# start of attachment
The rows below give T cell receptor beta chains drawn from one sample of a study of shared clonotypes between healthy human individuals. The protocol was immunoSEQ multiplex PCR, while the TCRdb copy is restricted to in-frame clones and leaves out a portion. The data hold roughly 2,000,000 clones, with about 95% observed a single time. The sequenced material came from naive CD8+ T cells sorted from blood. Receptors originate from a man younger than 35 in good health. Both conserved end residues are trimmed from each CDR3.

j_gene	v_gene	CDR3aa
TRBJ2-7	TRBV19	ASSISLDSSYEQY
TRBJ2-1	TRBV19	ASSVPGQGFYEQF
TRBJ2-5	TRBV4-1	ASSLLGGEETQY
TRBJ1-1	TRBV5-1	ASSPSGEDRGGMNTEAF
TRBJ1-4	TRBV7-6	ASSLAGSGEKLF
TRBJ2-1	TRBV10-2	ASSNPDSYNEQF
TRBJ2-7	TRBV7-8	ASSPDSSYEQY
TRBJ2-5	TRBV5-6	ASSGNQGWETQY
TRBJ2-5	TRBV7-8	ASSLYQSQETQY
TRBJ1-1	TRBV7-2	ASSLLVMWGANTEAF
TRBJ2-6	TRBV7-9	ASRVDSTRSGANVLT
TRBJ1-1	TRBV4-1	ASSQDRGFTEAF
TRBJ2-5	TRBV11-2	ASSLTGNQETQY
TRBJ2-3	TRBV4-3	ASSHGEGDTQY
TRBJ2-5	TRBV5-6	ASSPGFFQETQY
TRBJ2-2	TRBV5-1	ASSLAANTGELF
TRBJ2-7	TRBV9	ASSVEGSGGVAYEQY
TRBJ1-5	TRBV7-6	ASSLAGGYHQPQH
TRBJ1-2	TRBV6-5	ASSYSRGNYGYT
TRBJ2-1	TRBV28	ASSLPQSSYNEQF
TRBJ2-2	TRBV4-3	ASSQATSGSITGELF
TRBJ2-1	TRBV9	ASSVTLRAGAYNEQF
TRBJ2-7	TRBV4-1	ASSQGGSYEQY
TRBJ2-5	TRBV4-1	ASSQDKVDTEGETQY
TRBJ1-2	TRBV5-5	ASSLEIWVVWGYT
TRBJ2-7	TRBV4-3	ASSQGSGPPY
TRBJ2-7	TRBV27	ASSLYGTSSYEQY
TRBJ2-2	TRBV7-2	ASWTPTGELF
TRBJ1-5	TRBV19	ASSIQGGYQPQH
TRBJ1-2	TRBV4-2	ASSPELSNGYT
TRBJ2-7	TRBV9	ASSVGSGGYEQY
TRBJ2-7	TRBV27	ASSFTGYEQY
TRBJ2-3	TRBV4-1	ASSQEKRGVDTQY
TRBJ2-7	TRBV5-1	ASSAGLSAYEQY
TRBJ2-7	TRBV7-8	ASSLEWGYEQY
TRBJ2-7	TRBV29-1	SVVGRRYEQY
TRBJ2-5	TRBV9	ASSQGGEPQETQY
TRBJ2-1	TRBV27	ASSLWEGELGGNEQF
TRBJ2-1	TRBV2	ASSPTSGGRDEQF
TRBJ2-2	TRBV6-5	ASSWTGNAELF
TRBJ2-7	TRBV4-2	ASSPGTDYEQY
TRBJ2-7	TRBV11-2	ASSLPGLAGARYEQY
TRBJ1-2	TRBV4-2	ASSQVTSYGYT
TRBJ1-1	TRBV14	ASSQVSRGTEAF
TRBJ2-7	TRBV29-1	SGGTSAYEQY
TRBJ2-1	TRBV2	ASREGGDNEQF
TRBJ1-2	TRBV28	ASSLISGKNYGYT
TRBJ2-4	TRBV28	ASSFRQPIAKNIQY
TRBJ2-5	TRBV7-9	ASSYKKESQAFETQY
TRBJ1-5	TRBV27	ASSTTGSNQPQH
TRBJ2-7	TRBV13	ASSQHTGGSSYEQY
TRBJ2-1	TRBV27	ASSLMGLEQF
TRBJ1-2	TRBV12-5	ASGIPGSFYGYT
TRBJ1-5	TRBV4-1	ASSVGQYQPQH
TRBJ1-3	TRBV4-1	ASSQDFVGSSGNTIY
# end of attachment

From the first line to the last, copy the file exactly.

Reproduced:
The rows below give T cell receptor beta chains drawn from one sample of a study of shared clonotypes between healthy human individuals. The protocol was immunoSEQ multiplex PCR, while the TCRdb copy is restricted to in-frame clones and leaves out a portion. The data hold roughly 2,000,000 clones, with about 95% observed a single time. The sequenced material came from naive CD8+ T cells sorted from blood. Receptors originate from a man younger than 35 in good health. Both conserved end residues are trimmed from each CDR3.

j_gene	v_gene	CDR3aa
TRBJ2-7	TRBV19	ASSISLDSSYEQY
TRBJ2-1	TRBV19	ASSVPGQGFYEQF
TRBJ2-5	TRBV4-1	ASSLLGGEETQY
TRBJ1-1	TRBV5-1	ASSPSGEDRGGMNTEAF
TRBJ1-4	TRBV7-6	ASSLAGSGEKLF
TRBJ2-1	TRBV10-2	ASSNPDSYNEQF
TRBJ2-7	TRBV7-8	ASSPDSSYEQY
TRBJ2-5	TRBV5-6	ASSGNQGWETQY
TRBJ2-5	TRBV7-8	ASSLYQSQETQY
TRBJ1-1	TRBV7-2	ASSLLVMWGANTEAF
TRBJ2-6	TRBV7-9	ASRVDSTRSGANVLT
TRBJ1-1	TRBV4-1	ASSQDRGFTEAF
TRBJ2-5	TRBV11-2	ASSLTGNQETQY
TRBJ2-3	TRBV4-3	ASSHGEGDTQY
TRBJ2-5	TRBV5-6	ASSPGFFQETQY
TRBJ2-2	TRBV5-1	ASSLAANTGELF
TRBJ2-7	TRBV9	ASSVEGSGGVAYEQY
TRBJ1-5	TRBV7-6	ASSLAGGYHQPQH
TRBJ1-2	TRBV6-5	ASSYSRGNYGYT
TRBJ2-1	TRBV28	ASSLPQSSYNEQF
TRBJ2-2	TRBV4-3	ASSQATSGSITGELF
TRBJ2-1	TRBV9	ASSVTLRAGAYNEQF
TRBJ2-7	TRBV4-1	ASSQGGSYEQY
TRBJ2-5	TRBV4-1	ASSQDKVDTEGETQY
TRBJ1-2	TRBV5-5	ASSLEIWVVWGYT
TRBJ2-7	TRBV4-3	ASSQGSGPPY
TRBJ2-7	TRBV27	ASSLYGTSSYEQY
TRBJ2-2	TRBV7-2	ASWTPTGELF
TRBJ1-5	TRBV19	ASSIQGGYQPQH
TRBJ1-2	TRBV4-2	ASSPELSNGYT
TRBJ2-7	TRBV9	ASSVGSGGYEQY
TRBJ2-7	TRBV27	ASSFTGYEQY
TRBJ2-3	TRBV4-1	ASSQEKRGVDTQY
TRBJ2-7	TRBV5-1	ASSAGLSAYEQY
TRBJ2-7	TRBV7-8	ASSLEWGYEQY
TRBJ2-7	TRBV29-1	SVVGRRYEQY
TRBJ2-5	TRBV9	ASSQGGEPQETQY
TRBJ2-1	TRBV27	ASSLWEGELGGNEQF
TRBJ2-1	TRBV2	ASSPTSGGRDEQF
TRBJ2-2	TRBV6-5	ASSWTGNAELF
TRBJ2-7	TRBV4-2	ASSPGTDYEQY
TRBJ2-7	TRBV11-2	ASSLPGLAGARYEQY
TRBJ1-2	TRBV4-2	ASSQVTSYGYT
TRBJ1-1	TRBV14	ASSQVSRGTEAF
TRBJ2-7	TRBV29-1	SGGTSAYEQY
TRBJ2-1	TRBV2	ASREGGDNEQF
TRBJ1-2	TRBV28	ASSLISGKNYGYT
TRBJ2-4	TRBV28	ASSFRQPIAKNIQY
TRBJ2-5	TRBV7-9	ASSYKKESQAFETQY
TRBJ1-5	TRBV27	ASSTTGSNQPQH
TRBJ2-7	TRBV13	ASSQHTGGSSYEQY
TRBJ2-1	TRBV27	ASSLMGLEQF
TRBJ1-2	TRBV12-5	ASGIPGSFYGYT
TRBJ1-5	TRBV4-1	ASSVGQYQPQH
TRBJ1-3	TRBV4-1	ASSQDFVGSSGNTIY